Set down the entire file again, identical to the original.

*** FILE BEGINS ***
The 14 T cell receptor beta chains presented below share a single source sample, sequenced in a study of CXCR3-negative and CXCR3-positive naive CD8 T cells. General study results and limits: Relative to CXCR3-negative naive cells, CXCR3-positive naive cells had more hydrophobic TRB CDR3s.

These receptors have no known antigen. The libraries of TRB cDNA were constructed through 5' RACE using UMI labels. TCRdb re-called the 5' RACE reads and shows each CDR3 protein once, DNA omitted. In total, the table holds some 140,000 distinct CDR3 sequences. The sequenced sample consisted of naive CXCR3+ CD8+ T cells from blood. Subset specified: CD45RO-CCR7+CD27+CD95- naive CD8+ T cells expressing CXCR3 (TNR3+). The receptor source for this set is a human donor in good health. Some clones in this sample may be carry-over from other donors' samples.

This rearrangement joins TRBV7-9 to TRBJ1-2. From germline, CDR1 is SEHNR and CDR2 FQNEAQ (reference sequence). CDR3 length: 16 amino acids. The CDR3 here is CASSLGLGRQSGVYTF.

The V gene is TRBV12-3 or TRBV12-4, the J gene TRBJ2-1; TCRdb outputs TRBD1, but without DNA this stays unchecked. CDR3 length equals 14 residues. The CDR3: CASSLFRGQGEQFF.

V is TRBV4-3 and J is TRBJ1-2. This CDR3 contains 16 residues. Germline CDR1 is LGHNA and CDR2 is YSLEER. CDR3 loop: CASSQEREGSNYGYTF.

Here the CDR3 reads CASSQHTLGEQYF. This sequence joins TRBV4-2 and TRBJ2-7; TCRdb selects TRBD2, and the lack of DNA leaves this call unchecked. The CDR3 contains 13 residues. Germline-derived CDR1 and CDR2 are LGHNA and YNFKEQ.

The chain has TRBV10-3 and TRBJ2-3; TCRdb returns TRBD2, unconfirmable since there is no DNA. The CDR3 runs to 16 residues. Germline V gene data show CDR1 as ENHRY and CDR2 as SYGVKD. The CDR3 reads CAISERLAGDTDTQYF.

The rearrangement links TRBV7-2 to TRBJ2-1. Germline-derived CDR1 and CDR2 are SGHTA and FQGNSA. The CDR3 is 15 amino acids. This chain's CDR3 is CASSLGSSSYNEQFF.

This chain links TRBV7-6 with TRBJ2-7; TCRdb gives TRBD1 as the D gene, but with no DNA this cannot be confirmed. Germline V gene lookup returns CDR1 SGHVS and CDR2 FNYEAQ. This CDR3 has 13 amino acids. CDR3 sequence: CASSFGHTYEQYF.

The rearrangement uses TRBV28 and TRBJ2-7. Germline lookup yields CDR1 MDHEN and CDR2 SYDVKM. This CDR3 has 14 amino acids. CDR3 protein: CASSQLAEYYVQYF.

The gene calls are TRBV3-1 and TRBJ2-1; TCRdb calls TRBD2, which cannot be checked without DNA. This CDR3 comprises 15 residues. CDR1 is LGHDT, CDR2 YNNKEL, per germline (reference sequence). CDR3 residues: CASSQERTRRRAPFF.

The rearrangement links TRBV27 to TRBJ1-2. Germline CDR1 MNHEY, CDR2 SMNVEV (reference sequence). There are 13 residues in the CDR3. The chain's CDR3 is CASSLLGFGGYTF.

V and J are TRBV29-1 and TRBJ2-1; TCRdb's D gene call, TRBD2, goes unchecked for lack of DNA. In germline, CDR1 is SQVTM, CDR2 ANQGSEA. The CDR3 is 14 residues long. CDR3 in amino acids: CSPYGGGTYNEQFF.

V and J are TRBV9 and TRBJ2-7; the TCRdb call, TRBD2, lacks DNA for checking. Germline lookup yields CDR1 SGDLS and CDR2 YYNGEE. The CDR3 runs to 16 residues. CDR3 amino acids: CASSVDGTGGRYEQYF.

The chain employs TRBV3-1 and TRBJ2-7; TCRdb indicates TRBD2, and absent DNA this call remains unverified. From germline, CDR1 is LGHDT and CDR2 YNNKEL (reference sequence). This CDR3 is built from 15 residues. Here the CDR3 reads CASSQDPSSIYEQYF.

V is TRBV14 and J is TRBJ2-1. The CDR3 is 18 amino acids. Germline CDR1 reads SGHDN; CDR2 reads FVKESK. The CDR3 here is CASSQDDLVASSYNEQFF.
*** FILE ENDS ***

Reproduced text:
The 14 T cell receptor beta chains presented below share a single source sample, sequenced in a study of CXCR3-negative and CXCR3-positive naive CD8 T cells. General study results and limits: Relative to CXCR3-negative naive cells, CXCR3-positive naive cells had more hydrophobic TRB CDR3s.

These receptors have no known antigen. The libraries of TRB cDNA were constructed through 5' RACE using UMI labels. TCRdb re-called the 5' RACE reads and shows each CDR3 protein once, DNA omitted. In total, the table holds some 140,000 distinct CDR3 sequences. The sequenced sample consisted of naive CXCR3+ CD8+ T cells from blood. Subset specified: CD45RO-CCR7+CD27+CD95- naive CD8+ T cells expressing CXCR3 (TNR3+). The receptor source for this set is a human donor in good health. Some clones in this sample may be carry-over from other donors' samples.

This rearrangement joins TRBV7-9 to TRBJ1-2. From germline, CDR1 is SEHNR and CDR2 FQNEAQ (reference sequence). CDR3 length: 16 amino acids. The CDR3 here is CASSLGLGRQSGVYTF.

The V gene is TRBV12-3 or TRBV12-4, the J gene TRBJ2-1; TCRdb outputs TRBD1, but without DNA this stays unchecked. CDR3 length equals 14 residues. The CDR3: CASSLFRGQGEQFF.

V is TRBV4-3 and J is TRBJ1-2. This CDR3 contains 16 residues. Germline CDR1 is LGHNA and CDR2 is YSLEER. CDR3 loop: CASSQEREGSNYGYTF.

Here the CDR3 reads CASSQHTLGEQYF. This sequence joins TRBV4-2 and TRBJ2-7; TCRdb selects TRBD2, and the lack of DNA leaves this call unchecked. The CDR3 contains 13 residues. Germline-derived CDR1 and CDR2 are LGHNA and YNFKEQ.

The chain has TRBV10-3 and TRBJ2-3; TCRdb returns TRBD2, unconfirmable since there is no DNA. The CDR3 runs to 16 residues. Germline V gene data show CDR1 as ENHRY and CDR2 as SYGVKD. The CDR3 reads CAISERLAGDTDTQYF.

The rearrangement links TRBV7-2 to TRBJ2-1. Germline-derived CDR1 and CDR2 are SGHTA and FQGNSA. The CDR3 is 15 amino acids. This chain's CDR3 is CASSLGSSSYNEQFF.

This chain links TRBV7-6 with TRBJ2-7; TCRdb gives TRBD1 as the D gene, but with no DNA this cannot be confirmed. Germline V gene lookup returns CDR1 SGHVS and CDR2 FNYEAQ. This CDR3 has 13 amino acids. CDR3 sequence: CASSFGHTYEQYF.

The rearrangement uses TRBV28 and TRBJ2-7. Germline lookup yields CDR1 MDHEN and CDR2 SYDVKM. This CDR3 has 14 amino acids. CDR3 protein: CASSQLAEYYVQYF.

The gene calls are TRBV3-1 and TRBJ2-1; TCRdb calls TRBD2, which cannot be checked without DNA. This CDR3 comprises 15 residues. CDR1 is LGHDT, CDR2 YNNKEL, per germline (reference sequence). CDR3 residues: CASSQERTRRRAPFF.

The rearrangement links TRBV27 to TRBJ1-2. Germline CDR1 MNHEY, CDR2 SMNVEV (reference sequence). There are 13 residues in the CDR3. The chain's CDR3 is CASSLLGFGGYTF.

V and J are TRBV29-1 and TRBJ2-1; TCRdb's D gene call, TRBD2, goes unchecked for lack of DNA. In germline, CDR1 is SQVTM, CDR2 ANQGSEA. The CDR3 is 14 residues long. CDR3 in amino acids: CSPYGGGTYNEQFF.

V and J are TRBV9 and TRBJ2-7; the TCRdb call, TRBD2, lacks DNA for checking. Germline lookup yields CDR1 SGDLS and CDR2 YYNGEE. The CDR3 runs to 16 residues. CDR3 amino acids: CASSVDGTGGRYEQYF.

The chain employs TRBV3-1 and TRBJ2-7; TCRdb indicates TRBD2, and absent DNA this call remains unverified. From germline, CDR1 is LGHDT and CDR2 YNNKEL (reference sequence). This CDR3 is built from 15 residues. Here the CDR3 reads CASSQDPSSIYEQYF.

V is TRBV14 and J is TRBJ2-1. The CDR3 is 18 amino acids. Germline CDR1 reads SGHDN; CDR2 reads FVKESK. The CDR3 here is CASSQDDLVASSYNEQFF.